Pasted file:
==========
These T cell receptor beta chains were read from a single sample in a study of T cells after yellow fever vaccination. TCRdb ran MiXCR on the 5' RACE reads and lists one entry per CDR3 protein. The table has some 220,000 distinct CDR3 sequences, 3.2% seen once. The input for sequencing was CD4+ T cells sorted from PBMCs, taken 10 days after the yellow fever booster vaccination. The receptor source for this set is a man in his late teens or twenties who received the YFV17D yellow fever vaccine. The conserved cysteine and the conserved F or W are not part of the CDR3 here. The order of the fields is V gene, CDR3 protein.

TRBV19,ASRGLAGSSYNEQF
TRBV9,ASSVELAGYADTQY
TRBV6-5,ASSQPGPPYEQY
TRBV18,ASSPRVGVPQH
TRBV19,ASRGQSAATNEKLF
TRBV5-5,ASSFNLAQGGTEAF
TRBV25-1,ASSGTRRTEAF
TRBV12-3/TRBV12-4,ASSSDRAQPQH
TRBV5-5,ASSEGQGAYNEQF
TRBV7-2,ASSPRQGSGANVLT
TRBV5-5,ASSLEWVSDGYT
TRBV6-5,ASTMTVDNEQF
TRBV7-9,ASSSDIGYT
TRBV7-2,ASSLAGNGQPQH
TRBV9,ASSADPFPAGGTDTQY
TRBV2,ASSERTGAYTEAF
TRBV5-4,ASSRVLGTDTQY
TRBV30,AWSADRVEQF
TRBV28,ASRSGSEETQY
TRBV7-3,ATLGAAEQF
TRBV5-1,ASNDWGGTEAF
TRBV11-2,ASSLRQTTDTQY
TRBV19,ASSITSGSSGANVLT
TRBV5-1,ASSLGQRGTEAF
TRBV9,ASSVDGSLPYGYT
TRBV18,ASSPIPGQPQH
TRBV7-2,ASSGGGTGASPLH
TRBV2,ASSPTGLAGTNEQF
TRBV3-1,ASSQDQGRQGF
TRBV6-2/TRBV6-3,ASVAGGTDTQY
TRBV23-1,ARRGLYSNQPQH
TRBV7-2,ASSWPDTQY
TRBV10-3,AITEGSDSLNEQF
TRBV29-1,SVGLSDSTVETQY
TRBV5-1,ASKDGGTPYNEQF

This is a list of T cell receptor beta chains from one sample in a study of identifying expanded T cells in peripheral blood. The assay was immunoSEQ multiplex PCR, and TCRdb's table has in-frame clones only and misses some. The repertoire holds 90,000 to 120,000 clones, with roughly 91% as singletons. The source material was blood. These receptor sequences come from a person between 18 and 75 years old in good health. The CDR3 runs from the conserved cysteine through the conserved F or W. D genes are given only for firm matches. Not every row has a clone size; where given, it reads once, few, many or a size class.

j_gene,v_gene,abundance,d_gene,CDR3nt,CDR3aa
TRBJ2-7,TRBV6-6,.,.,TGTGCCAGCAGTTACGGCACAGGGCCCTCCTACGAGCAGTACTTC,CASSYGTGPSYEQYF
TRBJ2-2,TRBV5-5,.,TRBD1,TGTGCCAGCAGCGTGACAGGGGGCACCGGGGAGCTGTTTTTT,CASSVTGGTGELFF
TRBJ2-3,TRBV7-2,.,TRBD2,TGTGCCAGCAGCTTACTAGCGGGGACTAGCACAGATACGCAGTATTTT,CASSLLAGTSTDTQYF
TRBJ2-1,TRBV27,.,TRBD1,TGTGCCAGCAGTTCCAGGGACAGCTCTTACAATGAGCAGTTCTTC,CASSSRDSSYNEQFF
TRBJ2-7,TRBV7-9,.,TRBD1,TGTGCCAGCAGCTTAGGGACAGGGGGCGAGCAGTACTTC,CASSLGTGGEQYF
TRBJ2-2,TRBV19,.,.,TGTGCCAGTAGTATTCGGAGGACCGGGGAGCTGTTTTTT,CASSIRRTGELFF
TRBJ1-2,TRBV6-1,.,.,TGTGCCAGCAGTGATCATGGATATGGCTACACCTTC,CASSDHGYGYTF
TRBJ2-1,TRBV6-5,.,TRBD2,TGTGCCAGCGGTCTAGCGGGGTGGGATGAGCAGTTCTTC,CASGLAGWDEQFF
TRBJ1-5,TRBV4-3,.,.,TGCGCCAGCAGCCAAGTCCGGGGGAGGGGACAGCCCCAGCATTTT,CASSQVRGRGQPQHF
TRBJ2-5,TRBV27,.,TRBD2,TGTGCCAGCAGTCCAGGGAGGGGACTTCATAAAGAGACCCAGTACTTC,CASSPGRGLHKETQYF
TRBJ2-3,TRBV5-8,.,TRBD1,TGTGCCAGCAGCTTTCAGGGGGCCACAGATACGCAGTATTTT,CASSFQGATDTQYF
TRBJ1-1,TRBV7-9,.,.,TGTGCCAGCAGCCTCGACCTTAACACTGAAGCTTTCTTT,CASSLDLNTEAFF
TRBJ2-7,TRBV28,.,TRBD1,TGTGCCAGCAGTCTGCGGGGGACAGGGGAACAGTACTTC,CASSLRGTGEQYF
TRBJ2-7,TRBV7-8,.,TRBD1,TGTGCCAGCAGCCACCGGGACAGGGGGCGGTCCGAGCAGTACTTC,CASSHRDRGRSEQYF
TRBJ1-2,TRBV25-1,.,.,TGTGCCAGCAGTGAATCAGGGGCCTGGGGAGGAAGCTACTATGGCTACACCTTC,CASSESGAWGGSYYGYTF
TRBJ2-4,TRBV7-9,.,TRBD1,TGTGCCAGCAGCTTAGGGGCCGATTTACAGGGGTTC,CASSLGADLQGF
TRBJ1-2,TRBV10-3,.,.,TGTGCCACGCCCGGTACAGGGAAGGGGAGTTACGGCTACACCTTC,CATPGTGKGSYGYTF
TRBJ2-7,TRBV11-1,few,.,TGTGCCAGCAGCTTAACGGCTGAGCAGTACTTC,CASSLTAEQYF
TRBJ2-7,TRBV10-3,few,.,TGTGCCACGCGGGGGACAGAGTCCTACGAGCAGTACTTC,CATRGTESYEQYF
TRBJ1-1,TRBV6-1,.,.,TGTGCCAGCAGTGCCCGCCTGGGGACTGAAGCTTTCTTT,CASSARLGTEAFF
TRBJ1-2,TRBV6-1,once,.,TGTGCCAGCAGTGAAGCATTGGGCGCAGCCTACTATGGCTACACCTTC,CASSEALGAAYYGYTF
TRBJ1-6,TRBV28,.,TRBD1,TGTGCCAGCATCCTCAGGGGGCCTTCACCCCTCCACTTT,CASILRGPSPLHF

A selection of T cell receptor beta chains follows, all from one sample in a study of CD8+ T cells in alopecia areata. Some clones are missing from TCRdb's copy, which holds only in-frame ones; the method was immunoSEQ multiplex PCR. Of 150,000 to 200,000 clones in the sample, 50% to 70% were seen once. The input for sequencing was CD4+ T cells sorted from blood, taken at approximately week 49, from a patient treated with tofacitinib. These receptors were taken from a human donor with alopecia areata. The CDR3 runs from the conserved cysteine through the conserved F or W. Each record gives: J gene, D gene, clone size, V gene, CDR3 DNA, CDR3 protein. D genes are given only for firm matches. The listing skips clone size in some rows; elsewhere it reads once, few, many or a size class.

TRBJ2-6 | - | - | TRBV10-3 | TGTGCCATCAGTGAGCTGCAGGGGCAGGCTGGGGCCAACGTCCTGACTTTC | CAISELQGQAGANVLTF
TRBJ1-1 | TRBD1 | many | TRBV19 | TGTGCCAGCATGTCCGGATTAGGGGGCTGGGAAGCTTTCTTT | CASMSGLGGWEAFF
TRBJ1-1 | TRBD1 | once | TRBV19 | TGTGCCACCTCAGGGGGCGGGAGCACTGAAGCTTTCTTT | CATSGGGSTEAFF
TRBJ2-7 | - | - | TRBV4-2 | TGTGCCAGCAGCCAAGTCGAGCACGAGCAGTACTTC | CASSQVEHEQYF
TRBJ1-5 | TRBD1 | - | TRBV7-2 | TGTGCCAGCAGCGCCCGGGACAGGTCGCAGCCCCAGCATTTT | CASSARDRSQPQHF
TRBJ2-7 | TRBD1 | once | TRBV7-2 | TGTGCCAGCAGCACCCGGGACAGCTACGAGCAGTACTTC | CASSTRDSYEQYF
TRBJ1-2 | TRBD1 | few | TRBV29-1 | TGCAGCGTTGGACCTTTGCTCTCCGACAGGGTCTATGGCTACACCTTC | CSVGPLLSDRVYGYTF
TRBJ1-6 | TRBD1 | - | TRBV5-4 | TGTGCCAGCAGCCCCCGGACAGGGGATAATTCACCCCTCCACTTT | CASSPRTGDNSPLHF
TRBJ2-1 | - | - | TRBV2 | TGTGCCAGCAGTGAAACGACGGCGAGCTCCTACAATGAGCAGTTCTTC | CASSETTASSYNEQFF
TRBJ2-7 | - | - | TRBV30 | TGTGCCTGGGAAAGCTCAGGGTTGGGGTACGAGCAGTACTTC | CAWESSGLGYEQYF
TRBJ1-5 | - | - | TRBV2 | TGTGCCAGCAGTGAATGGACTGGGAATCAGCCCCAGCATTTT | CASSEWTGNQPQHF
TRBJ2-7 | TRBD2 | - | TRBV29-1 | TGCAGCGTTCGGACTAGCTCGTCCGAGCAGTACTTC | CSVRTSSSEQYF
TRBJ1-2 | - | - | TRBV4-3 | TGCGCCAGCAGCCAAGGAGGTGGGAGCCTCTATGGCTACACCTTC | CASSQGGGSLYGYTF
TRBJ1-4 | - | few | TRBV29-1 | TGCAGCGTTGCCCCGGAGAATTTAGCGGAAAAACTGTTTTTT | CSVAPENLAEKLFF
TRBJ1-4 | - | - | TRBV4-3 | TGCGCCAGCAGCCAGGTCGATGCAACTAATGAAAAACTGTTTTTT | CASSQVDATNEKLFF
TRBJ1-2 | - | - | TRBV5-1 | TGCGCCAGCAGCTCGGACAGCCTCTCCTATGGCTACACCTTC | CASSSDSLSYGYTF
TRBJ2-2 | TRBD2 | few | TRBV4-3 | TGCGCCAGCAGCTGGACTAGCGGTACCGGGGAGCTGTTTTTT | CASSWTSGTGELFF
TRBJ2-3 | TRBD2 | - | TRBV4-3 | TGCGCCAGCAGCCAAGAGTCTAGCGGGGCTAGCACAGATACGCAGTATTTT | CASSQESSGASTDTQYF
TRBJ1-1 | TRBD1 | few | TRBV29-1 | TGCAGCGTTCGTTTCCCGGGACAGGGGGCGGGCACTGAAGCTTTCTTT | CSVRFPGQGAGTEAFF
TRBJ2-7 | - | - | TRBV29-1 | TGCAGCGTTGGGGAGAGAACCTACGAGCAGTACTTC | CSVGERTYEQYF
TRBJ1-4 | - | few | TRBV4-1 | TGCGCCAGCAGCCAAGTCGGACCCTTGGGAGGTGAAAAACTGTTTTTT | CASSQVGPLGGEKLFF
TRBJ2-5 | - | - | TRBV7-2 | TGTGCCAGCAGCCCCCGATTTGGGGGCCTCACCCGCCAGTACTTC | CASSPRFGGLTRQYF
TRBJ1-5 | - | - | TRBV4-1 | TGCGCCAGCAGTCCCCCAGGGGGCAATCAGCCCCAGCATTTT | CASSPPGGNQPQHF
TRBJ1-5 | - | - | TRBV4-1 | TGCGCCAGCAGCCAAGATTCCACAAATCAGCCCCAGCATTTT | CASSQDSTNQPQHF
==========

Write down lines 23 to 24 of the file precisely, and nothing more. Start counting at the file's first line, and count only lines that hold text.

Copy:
TRBV11-2,ASSLRQTTDTQY
TRBV19,ASSITSGSSGANVLT